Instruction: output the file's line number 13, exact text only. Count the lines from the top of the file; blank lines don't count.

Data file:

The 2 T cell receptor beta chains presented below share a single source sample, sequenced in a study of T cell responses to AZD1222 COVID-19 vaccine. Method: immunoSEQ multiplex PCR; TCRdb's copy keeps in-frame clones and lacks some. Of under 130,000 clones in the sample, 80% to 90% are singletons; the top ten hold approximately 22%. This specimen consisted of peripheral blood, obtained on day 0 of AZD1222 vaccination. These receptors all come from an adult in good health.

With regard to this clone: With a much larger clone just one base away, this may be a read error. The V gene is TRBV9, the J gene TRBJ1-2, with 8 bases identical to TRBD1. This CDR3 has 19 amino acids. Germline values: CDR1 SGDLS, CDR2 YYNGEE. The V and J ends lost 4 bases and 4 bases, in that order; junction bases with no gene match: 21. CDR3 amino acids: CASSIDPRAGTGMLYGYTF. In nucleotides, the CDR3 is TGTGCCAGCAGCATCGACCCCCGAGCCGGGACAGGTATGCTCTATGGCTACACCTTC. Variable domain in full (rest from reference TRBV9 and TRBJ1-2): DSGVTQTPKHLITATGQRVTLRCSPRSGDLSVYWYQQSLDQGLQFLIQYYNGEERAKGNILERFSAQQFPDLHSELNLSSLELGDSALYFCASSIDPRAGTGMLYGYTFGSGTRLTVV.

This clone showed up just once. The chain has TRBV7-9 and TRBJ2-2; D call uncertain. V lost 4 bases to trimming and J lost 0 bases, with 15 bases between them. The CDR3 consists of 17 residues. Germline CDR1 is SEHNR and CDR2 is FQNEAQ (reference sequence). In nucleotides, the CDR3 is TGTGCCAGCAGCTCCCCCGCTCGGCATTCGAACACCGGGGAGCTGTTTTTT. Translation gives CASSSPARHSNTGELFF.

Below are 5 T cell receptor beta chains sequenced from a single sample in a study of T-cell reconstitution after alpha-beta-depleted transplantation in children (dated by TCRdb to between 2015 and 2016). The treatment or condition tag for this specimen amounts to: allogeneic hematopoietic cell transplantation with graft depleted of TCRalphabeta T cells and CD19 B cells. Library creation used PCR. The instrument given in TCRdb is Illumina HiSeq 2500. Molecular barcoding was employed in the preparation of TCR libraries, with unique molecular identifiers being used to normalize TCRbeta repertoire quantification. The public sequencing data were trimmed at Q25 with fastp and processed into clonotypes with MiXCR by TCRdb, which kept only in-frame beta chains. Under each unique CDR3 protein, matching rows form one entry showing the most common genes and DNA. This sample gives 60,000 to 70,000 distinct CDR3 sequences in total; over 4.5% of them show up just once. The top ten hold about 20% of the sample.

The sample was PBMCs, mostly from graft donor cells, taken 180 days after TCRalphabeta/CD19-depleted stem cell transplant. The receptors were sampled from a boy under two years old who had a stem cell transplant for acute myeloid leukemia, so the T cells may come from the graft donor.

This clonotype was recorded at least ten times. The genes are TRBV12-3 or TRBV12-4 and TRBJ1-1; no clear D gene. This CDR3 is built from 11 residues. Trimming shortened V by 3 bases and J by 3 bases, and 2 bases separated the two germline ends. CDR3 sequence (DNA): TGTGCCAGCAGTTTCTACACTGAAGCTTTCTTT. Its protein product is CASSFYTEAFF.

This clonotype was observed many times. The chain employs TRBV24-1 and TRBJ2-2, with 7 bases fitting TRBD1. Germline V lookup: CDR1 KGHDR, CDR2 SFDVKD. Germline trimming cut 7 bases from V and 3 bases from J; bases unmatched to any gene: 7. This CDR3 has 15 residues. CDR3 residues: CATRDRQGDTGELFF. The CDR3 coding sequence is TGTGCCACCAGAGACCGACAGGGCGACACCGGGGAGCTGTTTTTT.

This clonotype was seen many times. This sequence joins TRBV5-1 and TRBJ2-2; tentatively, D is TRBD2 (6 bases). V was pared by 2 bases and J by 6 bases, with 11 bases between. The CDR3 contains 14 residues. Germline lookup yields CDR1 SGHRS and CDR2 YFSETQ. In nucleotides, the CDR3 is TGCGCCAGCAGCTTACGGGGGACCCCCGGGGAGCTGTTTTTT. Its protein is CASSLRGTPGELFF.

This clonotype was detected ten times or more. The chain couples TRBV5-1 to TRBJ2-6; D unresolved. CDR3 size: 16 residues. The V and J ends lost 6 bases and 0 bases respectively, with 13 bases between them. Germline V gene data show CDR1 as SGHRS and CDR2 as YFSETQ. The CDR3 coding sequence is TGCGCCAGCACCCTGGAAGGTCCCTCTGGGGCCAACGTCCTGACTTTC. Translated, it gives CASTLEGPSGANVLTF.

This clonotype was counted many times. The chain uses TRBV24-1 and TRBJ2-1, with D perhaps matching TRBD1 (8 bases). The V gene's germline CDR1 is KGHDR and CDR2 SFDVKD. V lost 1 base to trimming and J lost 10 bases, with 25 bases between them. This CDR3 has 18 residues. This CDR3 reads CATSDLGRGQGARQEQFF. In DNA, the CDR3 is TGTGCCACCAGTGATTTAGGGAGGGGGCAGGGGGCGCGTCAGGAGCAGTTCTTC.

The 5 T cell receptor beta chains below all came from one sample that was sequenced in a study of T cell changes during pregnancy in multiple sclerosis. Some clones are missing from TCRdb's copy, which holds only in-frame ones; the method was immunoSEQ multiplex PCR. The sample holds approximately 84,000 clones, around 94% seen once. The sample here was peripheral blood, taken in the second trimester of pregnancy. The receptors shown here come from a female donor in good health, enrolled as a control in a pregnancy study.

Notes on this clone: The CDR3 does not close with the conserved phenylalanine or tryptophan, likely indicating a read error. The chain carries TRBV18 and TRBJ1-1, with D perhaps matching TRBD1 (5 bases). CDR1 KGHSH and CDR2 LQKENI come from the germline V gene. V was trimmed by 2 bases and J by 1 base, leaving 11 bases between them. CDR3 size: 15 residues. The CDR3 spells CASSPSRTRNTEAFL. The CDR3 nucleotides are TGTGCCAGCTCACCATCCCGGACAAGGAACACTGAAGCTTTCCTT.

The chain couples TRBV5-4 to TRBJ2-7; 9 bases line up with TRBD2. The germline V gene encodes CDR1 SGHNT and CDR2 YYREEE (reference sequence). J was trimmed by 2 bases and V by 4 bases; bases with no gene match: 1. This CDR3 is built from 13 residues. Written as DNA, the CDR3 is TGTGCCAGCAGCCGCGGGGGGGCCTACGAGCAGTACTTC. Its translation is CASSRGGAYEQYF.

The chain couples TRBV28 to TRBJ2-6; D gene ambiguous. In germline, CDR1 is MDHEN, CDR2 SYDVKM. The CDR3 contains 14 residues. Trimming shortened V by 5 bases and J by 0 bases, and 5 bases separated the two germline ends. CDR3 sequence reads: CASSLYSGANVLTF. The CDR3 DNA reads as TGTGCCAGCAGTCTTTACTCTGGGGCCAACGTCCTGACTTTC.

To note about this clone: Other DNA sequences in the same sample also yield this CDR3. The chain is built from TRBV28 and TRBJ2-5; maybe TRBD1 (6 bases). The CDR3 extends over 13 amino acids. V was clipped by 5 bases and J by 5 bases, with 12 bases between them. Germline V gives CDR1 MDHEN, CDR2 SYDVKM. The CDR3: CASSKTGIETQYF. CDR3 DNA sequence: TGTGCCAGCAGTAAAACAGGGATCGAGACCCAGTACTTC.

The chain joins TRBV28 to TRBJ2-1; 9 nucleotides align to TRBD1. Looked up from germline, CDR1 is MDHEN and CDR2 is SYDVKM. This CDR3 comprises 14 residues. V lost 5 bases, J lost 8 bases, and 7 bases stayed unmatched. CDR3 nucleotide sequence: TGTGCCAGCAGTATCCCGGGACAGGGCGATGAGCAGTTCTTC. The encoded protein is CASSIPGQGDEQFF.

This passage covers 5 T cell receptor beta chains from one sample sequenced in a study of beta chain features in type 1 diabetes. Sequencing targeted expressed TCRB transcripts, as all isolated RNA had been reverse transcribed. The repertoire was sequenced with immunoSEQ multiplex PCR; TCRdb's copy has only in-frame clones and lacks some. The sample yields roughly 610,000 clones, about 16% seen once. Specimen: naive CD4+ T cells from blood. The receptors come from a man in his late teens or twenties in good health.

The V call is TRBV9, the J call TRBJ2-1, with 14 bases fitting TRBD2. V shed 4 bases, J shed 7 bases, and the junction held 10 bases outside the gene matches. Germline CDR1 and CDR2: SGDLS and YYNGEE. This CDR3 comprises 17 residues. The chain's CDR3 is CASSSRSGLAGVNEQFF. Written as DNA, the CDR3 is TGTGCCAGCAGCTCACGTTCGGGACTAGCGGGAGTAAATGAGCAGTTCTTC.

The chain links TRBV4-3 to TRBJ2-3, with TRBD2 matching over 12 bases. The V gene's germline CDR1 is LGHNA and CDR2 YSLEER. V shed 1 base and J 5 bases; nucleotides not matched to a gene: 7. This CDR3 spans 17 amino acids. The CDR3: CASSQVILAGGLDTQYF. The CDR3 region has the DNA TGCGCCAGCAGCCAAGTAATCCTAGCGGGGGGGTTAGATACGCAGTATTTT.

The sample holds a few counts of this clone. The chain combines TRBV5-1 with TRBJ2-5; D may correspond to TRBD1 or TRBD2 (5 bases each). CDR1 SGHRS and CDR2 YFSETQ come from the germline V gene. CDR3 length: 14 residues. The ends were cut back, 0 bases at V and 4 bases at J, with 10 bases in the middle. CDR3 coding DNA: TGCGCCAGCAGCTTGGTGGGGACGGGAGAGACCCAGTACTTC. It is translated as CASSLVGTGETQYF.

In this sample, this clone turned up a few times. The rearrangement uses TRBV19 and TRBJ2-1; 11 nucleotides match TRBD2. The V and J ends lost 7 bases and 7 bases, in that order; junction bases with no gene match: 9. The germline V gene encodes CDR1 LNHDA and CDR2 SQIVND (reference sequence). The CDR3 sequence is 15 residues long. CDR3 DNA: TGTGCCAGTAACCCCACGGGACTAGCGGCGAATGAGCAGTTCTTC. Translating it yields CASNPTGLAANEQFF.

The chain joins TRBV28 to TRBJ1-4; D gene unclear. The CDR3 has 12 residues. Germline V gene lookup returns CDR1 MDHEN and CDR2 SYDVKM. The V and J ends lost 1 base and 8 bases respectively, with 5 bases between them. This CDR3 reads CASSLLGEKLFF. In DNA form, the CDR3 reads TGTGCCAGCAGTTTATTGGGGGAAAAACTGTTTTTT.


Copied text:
The chain couples TRBV5-4 to TRBJ2-7; 9 bases line up with TRBD2. The germline V gene encodes CDR1 SGHNT and CDR2 YYREEE (reference sequence). J was trimmed by 2 bases and V by 4 bases; bases with no gene match: 1. This CDR3 is built from 13 residues. Written as DNA, the CDR3 is TGTGCCAGCAGCCGCGGGGGGGCCTACGAGCAGTACTTC. Its translation is CASSRGGAYEQYF.